Especially in the last decade colleges have become biased toward giving higher grades for poorer results. For a trigonometry test several semesters back, I ended up with 30 bonus points for acing the advance quizzes. While I got a modest 84 on the test, this turned into a mighty 114 with the extras. Mind you, my grade was not capped at 100, but the 14 overage would apply to other sub-par test scores. The net effect was an easy A in the class. The standard for a good grade is steadily creeping downward.
The standard maximum GPA was a 4.0, but now with honors classes, which are supposedly harder than their traditional counterparts, GPAs can soar to 4.5 and beyond. These classes do not compare to the college-level English and arithmetic taught to the students of Lincoln’s day. No–it was in those days that the condescending moniker, “higher education,” truly lived up to its name. It was not uncommon for half of a pre-graduate class to miserably fail.
Nevertheless, test scores are plummeting–it seems the more bonuses and concessions we pile on, the WORSE students do. All of the sudden mediocrity is excellence and is awarded A’s. A new standard for success emerges, one far more base than that of yesterday’s scholars.
Some teachers find students skipping vital tests or even finals. This is due to a new practice where the lowest score for any test in the class is dropped, as if the failure never took place. Often, if the test score on the final exam is higher than the lowest score on the junior tests, the final counts for both, erasing the lowest test grade. All of the sudden, a final that counted for 20% of the class grade gets a boost to 30%. This allows for amazing comebacks gradewise, at the expense of seriously downgrading the standards for academic achievement. Sometimes, even the final will be dropped if the previous tests warrant it, resulting in students skipping the most important test of they merited high marks on all the others.
I’ve even seen professors whore out bonus points for making donations to charity, attending far-flung theatre events or presentations that may or may not require admission fees, or, get this–putting your name on a test. Assuming the coursework is not significantly harder than the classes of other instructors (it never is), this is the equivalent of taking a gigantic dump on the grade scale. Is it a C or is it a D? Who cares, give it an A! Everyone else is doing it. Grades mean nothing anyway. This way, the school makes more money as fewer people drop out! It’s all about profit! Everyone knows college is a fraud designed to waste your time and drain your bank account anyway. Why continue hiding it?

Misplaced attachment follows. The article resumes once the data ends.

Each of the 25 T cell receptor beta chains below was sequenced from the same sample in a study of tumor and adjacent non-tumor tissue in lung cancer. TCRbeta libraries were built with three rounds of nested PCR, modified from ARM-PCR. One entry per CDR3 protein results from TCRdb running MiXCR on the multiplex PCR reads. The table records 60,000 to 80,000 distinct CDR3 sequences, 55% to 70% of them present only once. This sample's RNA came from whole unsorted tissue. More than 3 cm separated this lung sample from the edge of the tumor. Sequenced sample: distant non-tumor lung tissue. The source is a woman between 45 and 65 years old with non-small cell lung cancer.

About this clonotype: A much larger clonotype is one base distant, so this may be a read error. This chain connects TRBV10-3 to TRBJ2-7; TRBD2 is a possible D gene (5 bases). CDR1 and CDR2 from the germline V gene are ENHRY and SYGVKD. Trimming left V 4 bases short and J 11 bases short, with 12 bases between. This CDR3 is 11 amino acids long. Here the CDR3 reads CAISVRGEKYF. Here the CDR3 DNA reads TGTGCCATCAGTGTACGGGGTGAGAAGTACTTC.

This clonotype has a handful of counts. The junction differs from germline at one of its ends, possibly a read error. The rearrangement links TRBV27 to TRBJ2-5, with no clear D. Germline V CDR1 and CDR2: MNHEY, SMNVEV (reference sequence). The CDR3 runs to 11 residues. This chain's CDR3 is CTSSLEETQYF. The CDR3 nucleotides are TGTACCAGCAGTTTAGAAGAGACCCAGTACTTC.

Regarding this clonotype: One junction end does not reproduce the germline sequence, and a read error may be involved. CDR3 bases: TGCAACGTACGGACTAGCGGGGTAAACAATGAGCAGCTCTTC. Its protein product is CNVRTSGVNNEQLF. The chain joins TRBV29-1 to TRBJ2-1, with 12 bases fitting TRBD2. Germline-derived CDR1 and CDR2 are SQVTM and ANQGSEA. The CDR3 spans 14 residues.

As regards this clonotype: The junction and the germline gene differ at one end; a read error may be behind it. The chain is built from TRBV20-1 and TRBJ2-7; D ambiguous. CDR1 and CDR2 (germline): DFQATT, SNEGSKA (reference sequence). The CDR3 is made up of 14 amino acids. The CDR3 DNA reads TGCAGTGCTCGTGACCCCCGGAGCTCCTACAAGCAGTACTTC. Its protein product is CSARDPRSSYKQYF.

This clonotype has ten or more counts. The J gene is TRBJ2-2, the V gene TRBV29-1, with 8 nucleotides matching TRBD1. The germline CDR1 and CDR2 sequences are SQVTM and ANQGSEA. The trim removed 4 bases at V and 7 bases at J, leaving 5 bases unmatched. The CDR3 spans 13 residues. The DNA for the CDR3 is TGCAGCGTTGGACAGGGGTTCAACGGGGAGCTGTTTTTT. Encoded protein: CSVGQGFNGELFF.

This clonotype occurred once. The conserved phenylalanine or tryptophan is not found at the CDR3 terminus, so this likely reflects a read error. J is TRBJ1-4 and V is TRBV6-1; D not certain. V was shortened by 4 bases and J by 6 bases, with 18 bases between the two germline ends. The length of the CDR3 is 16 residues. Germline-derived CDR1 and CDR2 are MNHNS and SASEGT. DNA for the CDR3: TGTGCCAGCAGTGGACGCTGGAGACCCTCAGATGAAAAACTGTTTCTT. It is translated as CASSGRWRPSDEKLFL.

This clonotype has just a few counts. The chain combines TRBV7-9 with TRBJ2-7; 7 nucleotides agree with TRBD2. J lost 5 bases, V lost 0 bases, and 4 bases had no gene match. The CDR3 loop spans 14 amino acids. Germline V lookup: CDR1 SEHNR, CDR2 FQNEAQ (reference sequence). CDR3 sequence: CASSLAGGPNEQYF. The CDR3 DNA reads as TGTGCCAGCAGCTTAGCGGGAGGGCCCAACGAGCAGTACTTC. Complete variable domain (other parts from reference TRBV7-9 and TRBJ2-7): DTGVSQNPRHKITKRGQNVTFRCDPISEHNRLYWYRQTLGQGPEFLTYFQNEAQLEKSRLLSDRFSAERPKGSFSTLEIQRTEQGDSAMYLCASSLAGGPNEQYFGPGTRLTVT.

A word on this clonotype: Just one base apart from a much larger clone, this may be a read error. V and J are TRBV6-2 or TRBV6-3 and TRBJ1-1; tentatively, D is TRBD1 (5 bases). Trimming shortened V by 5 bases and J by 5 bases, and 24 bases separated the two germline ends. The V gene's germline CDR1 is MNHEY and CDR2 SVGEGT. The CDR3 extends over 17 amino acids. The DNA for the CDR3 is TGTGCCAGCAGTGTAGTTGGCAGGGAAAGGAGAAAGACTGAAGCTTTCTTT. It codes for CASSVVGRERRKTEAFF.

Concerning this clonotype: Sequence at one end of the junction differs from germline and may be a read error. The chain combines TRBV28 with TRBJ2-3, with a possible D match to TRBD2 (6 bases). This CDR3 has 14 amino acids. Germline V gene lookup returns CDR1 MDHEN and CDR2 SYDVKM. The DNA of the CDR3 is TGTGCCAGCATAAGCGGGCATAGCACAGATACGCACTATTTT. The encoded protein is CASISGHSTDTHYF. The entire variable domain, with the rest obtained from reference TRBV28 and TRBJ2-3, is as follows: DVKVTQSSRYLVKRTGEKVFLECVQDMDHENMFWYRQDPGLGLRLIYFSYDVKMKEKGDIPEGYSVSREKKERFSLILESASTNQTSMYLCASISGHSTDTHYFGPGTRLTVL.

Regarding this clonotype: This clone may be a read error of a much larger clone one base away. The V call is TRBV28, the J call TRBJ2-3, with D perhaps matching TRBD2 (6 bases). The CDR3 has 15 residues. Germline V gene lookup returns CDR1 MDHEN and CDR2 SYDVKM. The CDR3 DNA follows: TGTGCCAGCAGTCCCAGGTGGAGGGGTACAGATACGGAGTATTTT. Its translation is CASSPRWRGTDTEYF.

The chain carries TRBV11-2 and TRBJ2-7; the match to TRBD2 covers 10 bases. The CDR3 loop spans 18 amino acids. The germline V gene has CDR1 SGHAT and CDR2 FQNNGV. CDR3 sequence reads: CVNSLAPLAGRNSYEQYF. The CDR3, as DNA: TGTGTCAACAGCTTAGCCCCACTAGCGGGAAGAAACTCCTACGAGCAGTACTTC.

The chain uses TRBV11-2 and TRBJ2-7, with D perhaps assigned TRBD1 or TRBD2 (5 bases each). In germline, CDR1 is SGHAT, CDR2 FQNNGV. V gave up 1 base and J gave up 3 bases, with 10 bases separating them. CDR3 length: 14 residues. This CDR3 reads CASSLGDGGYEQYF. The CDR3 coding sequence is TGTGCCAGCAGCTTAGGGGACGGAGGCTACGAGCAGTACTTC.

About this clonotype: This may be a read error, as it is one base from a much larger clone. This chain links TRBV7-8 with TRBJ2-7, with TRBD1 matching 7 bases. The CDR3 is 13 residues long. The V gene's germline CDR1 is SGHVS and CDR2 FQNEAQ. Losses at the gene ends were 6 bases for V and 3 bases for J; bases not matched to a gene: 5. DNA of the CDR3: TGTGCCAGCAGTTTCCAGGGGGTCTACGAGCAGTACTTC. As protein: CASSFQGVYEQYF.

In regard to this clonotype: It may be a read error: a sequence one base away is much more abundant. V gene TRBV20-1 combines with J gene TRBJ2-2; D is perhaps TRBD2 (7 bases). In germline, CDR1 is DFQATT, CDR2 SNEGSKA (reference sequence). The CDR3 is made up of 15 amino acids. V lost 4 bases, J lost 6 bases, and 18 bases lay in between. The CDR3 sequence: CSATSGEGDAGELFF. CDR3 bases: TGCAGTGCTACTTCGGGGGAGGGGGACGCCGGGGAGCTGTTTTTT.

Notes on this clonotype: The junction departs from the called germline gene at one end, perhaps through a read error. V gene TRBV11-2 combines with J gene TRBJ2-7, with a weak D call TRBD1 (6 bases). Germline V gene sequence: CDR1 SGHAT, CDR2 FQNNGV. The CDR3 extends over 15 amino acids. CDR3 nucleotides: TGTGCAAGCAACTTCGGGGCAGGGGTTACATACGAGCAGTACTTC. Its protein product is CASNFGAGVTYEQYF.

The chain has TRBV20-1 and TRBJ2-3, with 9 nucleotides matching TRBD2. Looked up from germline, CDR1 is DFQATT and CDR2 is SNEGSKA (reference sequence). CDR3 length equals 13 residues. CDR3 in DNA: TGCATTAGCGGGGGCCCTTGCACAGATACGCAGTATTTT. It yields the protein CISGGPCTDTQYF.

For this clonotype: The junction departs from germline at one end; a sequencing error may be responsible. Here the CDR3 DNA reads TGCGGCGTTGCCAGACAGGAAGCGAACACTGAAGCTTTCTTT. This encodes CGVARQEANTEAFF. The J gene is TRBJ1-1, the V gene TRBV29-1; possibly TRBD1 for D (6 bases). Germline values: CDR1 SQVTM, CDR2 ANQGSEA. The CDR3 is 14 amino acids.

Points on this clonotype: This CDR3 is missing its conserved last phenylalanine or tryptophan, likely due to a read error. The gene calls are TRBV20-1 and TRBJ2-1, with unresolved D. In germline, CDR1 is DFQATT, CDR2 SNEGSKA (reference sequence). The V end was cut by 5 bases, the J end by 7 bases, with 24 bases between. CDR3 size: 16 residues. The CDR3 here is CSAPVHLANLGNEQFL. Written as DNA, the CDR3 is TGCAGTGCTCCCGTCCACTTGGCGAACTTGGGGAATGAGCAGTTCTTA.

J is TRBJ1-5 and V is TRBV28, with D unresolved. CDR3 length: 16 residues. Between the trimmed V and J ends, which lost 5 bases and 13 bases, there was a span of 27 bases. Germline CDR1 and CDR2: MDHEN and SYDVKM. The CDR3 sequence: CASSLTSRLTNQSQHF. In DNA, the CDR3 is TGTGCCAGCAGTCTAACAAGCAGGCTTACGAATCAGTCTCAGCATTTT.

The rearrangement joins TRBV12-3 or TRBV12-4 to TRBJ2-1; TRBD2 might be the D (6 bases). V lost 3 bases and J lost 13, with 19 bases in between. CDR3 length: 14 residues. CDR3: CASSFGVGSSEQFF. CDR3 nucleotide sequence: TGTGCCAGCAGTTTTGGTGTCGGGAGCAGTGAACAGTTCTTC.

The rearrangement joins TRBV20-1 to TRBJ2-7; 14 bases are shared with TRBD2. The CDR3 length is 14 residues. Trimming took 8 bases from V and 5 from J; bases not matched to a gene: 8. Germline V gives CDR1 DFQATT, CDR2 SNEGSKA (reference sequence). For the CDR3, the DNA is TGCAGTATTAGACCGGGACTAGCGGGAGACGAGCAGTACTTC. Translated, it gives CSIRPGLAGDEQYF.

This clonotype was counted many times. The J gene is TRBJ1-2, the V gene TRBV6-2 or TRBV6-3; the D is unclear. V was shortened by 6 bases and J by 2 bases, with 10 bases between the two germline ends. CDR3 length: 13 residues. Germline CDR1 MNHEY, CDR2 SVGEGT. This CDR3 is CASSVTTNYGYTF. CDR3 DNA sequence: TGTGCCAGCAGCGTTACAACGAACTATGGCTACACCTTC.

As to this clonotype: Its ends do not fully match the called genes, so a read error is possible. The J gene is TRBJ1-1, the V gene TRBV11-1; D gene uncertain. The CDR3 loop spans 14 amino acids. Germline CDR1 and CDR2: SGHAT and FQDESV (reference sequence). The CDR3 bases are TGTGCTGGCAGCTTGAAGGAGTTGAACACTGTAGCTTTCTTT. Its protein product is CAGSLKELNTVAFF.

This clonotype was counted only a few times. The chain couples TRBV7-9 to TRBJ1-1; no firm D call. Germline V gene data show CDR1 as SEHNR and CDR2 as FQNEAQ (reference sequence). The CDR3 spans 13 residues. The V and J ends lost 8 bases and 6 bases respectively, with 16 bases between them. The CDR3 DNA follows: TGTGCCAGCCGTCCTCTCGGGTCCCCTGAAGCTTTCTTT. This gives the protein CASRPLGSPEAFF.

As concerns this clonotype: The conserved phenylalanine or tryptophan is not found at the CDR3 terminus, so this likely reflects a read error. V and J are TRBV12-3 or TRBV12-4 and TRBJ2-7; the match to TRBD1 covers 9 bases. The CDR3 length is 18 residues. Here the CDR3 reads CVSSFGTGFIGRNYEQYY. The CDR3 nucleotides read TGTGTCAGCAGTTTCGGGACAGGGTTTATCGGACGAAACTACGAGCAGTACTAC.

Is that not what it is all about, anyway? Draining bank accounts. My calculus class requires a book that retails for $200 and second-hands for $150. Tuition fees are increasing exponentially as the Florida BrightFutures scholarship program and countless others face the chopping block. Degree requirements become ever more stringent–today’s Master’s degree is tomorrow’s Bachelor’s degree.
Especially with the U.S. economy and dollar crashing due to the sprawling American Empire (Roman Empire pt. 2), the artifical system of certificate == huge pay increase is going to fall. When it does, you will have to provide real value to make money. Save for a few advanced fields, your degree means nothing because it doesn’t amount to one-tenth the equivalent time in real experience. There are so many jobs that can just as easily be mastered with apprenticeships rather than multiple-choice testing. Teachers, librarians, doctors (general practitioners), photographers, musicians, artists, philosophers, sociologists, surveyers, social workers, even engineers; the list of what does not require a four-year degree goes on and on. This is why technical colleges are taking off: they cut through the B.S.
Can’t we just admit it? Higher education is a fraud. The standards become progressively lower as students become progressively more disgraceful to match. The college experience is no more than a disgusting excuse to leech off one’s parents for far longer than one should. Your degree? A steaming pile of crap. Unfortunately, it doesn’t even make good toilet paper.
I will be returning to Daytona State College 2009 fall for Calculus II. I will be using the $200 book that is also good for Calculus I and III. I bought the teacher’s edition (free to teachers, illegal to resell) online for $46.
The next time someone tells you how smart their college educated daughter is, show them this article and stick your nose up.
Three generations of imbeciles are enough.